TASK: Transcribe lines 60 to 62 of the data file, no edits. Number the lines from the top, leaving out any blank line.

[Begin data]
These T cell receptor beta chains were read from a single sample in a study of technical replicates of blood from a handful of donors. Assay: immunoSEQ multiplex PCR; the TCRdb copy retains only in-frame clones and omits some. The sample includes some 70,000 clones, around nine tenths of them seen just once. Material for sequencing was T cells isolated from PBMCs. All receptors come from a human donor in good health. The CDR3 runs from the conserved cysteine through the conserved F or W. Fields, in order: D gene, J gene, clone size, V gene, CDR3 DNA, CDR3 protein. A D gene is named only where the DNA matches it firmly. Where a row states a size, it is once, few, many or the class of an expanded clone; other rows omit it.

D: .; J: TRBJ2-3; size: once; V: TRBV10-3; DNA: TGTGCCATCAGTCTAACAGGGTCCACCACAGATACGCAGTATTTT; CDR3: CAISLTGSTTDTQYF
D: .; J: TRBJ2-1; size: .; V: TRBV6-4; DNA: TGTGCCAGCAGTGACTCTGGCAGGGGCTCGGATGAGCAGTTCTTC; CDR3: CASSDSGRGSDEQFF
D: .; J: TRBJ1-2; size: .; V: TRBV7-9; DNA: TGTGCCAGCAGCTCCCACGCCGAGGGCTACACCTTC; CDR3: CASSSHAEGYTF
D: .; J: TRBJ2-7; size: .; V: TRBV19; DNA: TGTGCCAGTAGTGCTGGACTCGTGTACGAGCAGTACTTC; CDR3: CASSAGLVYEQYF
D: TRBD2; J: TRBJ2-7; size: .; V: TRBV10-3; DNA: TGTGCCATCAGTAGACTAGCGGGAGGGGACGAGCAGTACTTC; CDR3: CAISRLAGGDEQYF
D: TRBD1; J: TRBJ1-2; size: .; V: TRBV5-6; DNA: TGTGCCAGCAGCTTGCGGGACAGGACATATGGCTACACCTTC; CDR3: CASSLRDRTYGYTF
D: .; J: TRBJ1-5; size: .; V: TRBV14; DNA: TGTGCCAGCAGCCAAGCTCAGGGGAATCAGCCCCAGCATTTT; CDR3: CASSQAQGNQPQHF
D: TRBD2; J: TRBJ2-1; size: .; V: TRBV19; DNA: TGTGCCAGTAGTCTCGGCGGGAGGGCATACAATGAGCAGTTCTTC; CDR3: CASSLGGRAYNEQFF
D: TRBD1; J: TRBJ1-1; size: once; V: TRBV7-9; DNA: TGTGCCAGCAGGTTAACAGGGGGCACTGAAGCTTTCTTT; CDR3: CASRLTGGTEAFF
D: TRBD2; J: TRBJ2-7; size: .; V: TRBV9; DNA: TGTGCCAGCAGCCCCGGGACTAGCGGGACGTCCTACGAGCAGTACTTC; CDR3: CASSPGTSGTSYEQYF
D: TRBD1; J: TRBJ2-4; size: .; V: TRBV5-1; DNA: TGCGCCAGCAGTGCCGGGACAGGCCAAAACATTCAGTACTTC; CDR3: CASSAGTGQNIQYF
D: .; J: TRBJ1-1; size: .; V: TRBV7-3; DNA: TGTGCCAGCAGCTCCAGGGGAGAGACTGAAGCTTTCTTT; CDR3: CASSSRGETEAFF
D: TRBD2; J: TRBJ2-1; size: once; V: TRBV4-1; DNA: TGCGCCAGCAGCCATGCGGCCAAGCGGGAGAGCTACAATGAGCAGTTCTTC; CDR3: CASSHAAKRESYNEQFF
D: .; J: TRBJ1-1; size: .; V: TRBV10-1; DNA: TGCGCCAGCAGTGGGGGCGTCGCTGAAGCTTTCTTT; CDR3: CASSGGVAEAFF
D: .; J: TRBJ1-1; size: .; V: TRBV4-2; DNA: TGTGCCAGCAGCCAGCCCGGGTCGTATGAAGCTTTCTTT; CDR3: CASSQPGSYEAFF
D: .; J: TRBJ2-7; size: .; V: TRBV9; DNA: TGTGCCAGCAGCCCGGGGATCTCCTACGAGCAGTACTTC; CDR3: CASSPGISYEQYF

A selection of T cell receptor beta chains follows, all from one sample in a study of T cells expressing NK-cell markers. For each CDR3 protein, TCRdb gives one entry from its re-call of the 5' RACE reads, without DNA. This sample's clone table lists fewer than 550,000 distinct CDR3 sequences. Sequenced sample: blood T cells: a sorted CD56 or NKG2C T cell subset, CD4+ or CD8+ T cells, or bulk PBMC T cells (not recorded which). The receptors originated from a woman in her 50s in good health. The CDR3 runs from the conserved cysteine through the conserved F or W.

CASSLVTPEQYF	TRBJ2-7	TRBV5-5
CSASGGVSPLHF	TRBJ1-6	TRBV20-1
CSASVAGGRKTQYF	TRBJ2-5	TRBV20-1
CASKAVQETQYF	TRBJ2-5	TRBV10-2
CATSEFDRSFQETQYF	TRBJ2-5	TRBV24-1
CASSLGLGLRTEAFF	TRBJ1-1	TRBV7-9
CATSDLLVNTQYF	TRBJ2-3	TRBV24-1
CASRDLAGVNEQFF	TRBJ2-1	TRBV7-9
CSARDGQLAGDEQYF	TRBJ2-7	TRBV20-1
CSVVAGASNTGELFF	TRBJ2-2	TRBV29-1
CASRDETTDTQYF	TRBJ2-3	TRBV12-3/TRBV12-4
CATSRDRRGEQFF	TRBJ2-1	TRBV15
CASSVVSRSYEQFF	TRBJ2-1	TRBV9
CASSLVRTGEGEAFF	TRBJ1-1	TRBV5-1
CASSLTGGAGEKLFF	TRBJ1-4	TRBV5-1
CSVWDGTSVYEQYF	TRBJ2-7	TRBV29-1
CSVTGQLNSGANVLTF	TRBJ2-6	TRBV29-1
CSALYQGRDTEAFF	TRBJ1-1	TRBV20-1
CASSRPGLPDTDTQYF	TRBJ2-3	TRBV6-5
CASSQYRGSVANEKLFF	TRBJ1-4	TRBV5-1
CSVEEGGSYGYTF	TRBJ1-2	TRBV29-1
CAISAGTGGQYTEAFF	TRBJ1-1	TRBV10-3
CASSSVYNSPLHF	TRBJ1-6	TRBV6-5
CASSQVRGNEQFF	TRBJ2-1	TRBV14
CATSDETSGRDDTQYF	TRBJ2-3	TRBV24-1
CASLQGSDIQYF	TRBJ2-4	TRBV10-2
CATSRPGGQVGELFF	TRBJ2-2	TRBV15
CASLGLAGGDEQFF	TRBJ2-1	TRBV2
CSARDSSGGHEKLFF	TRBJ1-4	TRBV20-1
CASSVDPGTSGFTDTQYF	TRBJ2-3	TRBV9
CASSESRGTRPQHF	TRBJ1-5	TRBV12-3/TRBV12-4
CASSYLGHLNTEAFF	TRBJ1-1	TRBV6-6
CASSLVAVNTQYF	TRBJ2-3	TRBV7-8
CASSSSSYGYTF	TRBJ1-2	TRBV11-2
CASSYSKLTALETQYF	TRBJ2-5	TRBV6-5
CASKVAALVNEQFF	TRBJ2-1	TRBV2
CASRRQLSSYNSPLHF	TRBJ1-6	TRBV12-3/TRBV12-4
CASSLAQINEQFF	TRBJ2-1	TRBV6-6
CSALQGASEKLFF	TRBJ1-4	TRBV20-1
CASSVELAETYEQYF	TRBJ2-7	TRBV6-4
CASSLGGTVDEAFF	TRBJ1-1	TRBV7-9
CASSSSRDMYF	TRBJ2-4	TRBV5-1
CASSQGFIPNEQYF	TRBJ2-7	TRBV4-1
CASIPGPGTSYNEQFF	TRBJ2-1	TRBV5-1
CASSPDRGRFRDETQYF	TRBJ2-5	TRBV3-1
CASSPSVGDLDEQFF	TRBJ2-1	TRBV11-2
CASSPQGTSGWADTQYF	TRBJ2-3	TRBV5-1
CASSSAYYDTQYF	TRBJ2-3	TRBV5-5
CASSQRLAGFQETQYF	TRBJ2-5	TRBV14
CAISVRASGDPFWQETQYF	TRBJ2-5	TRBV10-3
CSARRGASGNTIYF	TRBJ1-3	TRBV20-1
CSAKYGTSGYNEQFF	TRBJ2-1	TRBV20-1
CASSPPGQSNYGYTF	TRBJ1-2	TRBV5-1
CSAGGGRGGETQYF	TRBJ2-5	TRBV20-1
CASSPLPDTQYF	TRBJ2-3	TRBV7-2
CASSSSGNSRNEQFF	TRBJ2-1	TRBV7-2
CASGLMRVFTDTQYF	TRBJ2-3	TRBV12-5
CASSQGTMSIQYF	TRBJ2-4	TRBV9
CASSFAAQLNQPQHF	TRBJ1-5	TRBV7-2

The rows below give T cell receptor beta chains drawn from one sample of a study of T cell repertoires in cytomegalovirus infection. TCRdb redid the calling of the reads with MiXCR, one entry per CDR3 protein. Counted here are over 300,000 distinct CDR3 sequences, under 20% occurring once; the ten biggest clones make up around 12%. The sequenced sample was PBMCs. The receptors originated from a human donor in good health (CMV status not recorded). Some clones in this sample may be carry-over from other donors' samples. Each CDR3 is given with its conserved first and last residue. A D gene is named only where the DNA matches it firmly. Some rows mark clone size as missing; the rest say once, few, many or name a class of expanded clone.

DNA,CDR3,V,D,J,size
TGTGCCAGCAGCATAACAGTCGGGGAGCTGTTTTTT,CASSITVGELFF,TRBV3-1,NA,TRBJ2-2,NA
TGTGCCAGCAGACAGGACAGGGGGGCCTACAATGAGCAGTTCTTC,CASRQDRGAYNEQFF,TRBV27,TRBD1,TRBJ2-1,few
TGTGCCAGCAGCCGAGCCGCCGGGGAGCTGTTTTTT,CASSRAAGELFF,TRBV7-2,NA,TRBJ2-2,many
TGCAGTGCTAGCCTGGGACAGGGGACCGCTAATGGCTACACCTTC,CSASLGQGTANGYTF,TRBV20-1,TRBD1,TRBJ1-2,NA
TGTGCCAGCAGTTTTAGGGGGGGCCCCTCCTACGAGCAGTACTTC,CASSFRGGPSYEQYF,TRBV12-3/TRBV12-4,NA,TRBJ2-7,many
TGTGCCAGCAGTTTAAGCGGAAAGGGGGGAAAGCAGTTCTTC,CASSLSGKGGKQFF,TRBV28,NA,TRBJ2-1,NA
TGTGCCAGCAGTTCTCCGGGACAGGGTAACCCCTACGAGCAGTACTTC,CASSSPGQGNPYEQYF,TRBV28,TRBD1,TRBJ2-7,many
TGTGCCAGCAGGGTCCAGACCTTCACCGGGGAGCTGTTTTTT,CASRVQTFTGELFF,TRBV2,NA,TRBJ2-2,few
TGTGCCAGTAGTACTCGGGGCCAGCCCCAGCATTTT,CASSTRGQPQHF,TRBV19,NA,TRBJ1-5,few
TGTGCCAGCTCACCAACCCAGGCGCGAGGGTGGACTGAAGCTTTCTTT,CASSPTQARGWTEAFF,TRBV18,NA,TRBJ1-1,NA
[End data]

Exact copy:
CASSSSRDMYF	TRBJ2-4	TRBV5-1
CASSQGFIPNEQYF	TRBJ2-7	TRBV4-1
CASIPGPGTSYNEQFF	TRBJ2-1	TRBV5-1